DR. SUAREZ: Anyone else? We will have the testifiers introduce themselves in a minute. We appreciate your patience. We are going to go ahead and start out. I should mention for the members of the committee that we don’t have your printed packet of testimony. Unfortunately, Marietta had a personal health family issue and couldn’t attend yesterday or is not attending today. We won’t have the printed copies. But we do have your email from yesterday that includes the agenda. Then materials have been sent to you via email, as well. We will have the opportunity to at least see that if you brought them. If not, you can access them via email.
Some of the speakers are bringing their testimony, printed copies, so we will be passing those along as they make them available to us here. Any other announcements or messages? Okay. We will go ahead and start.
We are going to make a few introductory remarks. I will start, and then I will pass it to Denise. I think as I mentioned, this is a very exciting time for the National Committee. We have been wanting to address the topic of data. We are, after all, the oldest and advisory to the secretary on health data policy. Certainly, data and data sources have been at the heart of our deliberations from all different perspectives.
As most of you know, we focus our attention on three, four or five major issues. One is the standards and electronic and coded standards for submitting and exchanging data. We focus on population health, and sort of at the other end of the spectrum, looking at how data can be used at different levels in the country for analysis and benefit of individuals, communities, population groups and certainly policymakers.
We also run all the things around privacy and security. We look at the implications and policies related to protecting the health information that is being collected, used, exchanged. We also look at how to make federal data resources available, accessible and usable. Those are sort of our core areas.
Across the board, the topic of today really touches on all of those. We are fortunate to have representatives from our entire committee. This is a national committee-wide hearing led by the full committee. I am very pleased that we have really the perspectives of most of our members here present.
For all of those of us who have worked in data collection and data use for many years, we all can go back to the date when we didn’t have too much data. We didn’t have too much data electronically either. We started to think about how to gather data at different levels from different sources. For many of us, we started back in the ‘80s. This is the 1980s and even a little before that with collecting data from encounters and from the experience that consumers were having, that they were entering contact with health care systems.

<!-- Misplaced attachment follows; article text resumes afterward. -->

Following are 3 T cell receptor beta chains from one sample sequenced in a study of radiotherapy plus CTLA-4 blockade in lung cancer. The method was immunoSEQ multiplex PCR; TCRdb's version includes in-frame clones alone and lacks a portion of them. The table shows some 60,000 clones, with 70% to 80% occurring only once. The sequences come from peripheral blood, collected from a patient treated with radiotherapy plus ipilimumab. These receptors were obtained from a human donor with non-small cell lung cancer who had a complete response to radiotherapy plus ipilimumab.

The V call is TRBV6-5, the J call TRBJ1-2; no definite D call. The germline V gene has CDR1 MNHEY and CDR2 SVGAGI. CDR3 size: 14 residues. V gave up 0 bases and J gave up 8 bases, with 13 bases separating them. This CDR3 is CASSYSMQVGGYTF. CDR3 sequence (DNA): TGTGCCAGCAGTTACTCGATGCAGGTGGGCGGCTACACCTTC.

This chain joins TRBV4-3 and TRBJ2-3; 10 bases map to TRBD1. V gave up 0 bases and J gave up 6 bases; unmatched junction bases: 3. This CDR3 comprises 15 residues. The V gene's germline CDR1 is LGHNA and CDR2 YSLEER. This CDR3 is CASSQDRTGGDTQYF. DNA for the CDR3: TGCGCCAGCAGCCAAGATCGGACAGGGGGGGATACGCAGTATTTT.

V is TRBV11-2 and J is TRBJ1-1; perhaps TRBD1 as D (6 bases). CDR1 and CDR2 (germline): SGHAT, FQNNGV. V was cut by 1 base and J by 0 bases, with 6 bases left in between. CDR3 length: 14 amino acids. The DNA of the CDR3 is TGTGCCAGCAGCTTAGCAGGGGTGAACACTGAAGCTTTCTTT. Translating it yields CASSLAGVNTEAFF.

Some of the initial databases were really about discharges from hospitals to understand really how was the hospital experience going, what was the utilization of hospital services, the availability, the accessibility of those services of different levels. States started to really collect a lot of that data.
As we begin to advance in the ‘90s into more of how do we really expand that to include the ambulatory experience and other experiences, it challenges to poise to what kind of sources can we use. It is in a state with 150 hospitals, for example. It was released to go out to 150 hospitals and say send me every quarter your discharge dataset electronically using a standard. As we move into electronic standards or the HIPAA, we started to see that opportunity to really automate and increase the quality and the frequency and availability of this data comprehensive to other data.
Then when you start thinking about the experience in ambulatory settings, then you jump to a scale issue from 170 points of submission to thousands in many cases or tens of thousands of points to try to capture that experience. The idea came about to collect the data really from the other sources, which include health plans, and begin to capture the data at the health plan level, which certainly included both the inbound experience by virtue of the submission of health care claims and the payment process. Not the payment process, but the payment itself coming out of the health plan. It included all the experience, not just hospital inpatient experiences, but also ambulatory, and ambulatory as it extends to clinical, medical, pharmacy, lab, dental, all sorts of sources.
Here we are with the current state of development of some of these claims-based data sources. I think our agenda today is going to let us go look at a little bit of the past. I mentioned a few things. Where we are in the present and where we go into the future, particularly if we look at claims as an ongoing potential source of data. Certainly we still very much depend on that type of data.